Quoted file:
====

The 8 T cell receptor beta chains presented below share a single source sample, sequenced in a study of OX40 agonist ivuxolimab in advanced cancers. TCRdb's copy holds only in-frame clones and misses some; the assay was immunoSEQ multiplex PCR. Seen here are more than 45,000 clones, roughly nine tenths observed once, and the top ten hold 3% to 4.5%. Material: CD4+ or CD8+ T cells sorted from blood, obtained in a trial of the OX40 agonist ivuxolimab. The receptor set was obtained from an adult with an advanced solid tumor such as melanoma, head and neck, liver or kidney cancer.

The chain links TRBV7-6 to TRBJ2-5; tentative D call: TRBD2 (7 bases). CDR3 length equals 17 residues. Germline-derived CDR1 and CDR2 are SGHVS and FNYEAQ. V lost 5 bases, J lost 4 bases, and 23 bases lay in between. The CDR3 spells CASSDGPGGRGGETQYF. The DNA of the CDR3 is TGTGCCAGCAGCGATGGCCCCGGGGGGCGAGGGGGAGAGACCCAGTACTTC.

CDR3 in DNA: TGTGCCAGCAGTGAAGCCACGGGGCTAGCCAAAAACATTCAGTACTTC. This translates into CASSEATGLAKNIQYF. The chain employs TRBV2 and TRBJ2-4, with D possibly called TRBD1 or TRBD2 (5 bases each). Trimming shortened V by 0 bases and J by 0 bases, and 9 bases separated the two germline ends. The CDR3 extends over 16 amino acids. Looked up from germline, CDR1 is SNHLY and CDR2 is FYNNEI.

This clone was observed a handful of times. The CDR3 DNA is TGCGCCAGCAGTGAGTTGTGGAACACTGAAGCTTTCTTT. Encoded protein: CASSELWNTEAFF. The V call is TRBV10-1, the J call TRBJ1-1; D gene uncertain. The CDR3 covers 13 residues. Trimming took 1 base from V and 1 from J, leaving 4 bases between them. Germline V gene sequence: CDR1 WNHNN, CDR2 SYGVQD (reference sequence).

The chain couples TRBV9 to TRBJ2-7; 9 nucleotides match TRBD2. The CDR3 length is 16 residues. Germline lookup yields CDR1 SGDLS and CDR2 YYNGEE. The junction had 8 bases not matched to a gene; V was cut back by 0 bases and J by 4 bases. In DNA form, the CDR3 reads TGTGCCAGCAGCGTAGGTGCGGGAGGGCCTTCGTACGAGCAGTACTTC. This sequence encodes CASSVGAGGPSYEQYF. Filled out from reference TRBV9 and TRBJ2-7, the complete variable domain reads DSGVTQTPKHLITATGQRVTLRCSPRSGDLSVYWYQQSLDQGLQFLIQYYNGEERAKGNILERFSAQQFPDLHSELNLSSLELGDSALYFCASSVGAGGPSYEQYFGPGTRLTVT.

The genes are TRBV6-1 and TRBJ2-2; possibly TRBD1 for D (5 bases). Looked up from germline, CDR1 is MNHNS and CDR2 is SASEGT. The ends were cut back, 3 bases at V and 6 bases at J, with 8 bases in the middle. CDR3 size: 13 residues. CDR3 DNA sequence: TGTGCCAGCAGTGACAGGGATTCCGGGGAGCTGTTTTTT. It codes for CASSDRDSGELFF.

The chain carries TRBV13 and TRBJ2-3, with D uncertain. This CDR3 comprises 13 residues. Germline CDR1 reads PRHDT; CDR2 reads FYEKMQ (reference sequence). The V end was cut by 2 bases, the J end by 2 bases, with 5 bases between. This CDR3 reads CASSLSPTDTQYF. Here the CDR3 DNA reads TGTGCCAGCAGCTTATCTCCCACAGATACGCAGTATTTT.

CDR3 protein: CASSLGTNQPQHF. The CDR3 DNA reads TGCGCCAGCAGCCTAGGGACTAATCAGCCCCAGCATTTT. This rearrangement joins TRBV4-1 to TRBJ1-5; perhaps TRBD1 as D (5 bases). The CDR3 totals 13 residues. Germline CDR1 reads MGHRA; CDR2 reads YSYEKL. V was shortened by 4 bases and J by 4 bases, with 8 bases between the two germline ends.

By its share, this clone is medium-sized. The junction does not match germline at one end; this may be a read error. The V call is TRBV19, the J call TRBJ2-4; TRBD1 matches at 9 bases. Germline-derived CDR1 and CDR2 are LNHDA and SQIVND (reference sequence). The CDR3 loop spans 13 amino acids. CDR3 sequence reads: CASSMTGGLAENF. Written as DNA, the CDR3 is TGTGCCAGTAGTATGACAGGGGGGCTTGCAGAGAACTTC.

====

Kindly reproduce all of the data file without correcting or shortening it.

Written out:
The 8 T cell receptor beta chains presented below share a single source sample, sequenced in a study of OX40 agonist ivuxolimab in advanced cancers. TCRdb's copy holds only in-frame clones and misses some; the assay was immunoSEQ multiplex PCR. Seen here are more than 45,000 clones, roughly nine tenths observed once, and the top ten hold 3% to 4.5%. Material: CD4+ or CD8+ T cells sorted from blood, obtained in a trial of the OX40 agonist ivuxolimab. The receptor set was obtained from an adult with an advanced solid tumor such as melanoma, head and neck, liver or kidney cancer.

The chain links TRBV7-6 to TRBJ2-5; tentative D call: TRBD2 (7 bases). CDR3 length equals 17 residues. Germline-derived CDR1 and CDR2 are SGHVS and FNYEAQ. V lost 5 bases, J lost 4 bases, and 23 bases lay in between. The CDR3 spells CASSDGPGGRGGETQYF. The DNA of the CDR3 is TGTGCCAGCAGCGATGGCCCCGGGGGGCGAGGGGGAGAGACCCAGTACTTC.

CDR3 in DNA: TGTGCCAGCAGTGAAGCCACGGGGCTAGCCAAAAACATTCAGTACTTC. This translates into CASSEATGLAKNIQYF. The chain employs TRBV2 and TRBJ2-4, with D possibly called TRBD1 or TRBD2 (5 bases each). Trimming shortened V by 0 bases and J by 0 bases, and 9 bases separated the two germline ends. The CDR3 extends over 16 amino acids. Looked up from germline, CDR1 is SNHLY and CDR2 is FYNNEI.

This clone was observed a handful of times. The CDR3 DNA is TGCGCCAGCAGTGAGTTGTGGAACACTGAAGCTTTCTTT. Encoded protein: CASSELWNTEAFF. The V call is TRBV10-1, the J call TRBJ1-1; D gene uncertain. The CDR3 covers 13 residues. Trimming took 1 base from V and 1 from J, leaving 4 bases between them. Germline V gene sequence: CDR1 WNHNN, CDR2 SYGVQD (reference sequence).

The chain couples TRBV9 to TRBJ2-7; 9 nucleotides match TRBD2. The CDR3 length is 16 residues. Germline lookup yields CDR1 SGDLS and CDR2 YYNGEE. The junction had 8 bases not matched to a gene; V was cut back by 0 bases and J by 4 bases. In DNA form, the CDR3 reads TGTGCCAGCAGCGTAGGTGCGGGAGGGCCTTCGTACGAGCAGTACTTC. This sequence encodes CASSVGAGGPSYEQYF. Filled out from reference TRBV9 and TRBJ2-7, the complete variable domain reads DSGVTQTPKHLITATGQRVTLRCSPRSGDLSVYWYQQSLDQGLQFLIQYYNGEERAKGNILERFSAQQFPDLHSELNLSSLELGDSALYFCASSVGAGGPSYEQYFGPGTRLTVT.

The genes are TRBV6-1 and TRBJ2-2; possibly TRBD1 for D (5 bases). Looked up from germline, CDR1 is MNHNS and CDR2 is SASEGT. The ends were cut back, 3 bases at V and 6 bases at J, with 8 bases in the middle. CDR3 size: 13 residues. CDR3 DNA sequence: TGTGCCAGCAGTGACAGGGATTCCGGGGAGCTGTTTTTT. It codes for CASSDRDSGELFF.

The chain carries TRBV13 and TRBJ2-3, with D uncertain. This CDR3 comprises 13 residues. Germline CDR1 reads PRHDT; CDR2 reads FYEKMQ (reference sequence). The V end was cut by 2 bases, the J end by 2 bases, with 5 bases between. This CDR3 reads CASSLSPTDTQYF. Here the CDR3 DNA reads TGTGCCAGCAGCTTATCTCCCACAGATACGCAGTATTTT.

CDR3 protein: CASSLGTNQPQHF. The CDR3 DNA reads TGCGCCAGCAGCCTAGGGACTAATCAGCCCCAGCATTTT. This rearrangement joins TRBV4-1 to TRBJ1-5; perhaps TRBD1 as D (5 bases). The CDR3 totals 13 residues. Germline CDR1 reads MGHRA; CDR2 reads YSYEKL. V was shortened by 4 bases and J by 4 bases, with 8 bases between the two germline ends.

By its share, this clone is medium-sized. The junction does not match germline at one end; this may be a read error. The V call is TRBV19, the J call TRBJ2-4; TRBD1 matches at 9 bases. Germline-derived CDR1 and CDR2 are LNHDA and SQIVND (reference sequence). The CDR3 loop spans 13 amino acids. CDR3 sequence reads: CASSMTGGLAENF. Written as DNA, the CDR3 is TGTGCCAGTAGTATGACAGGGGGGCTTGCAGAGAACTTC.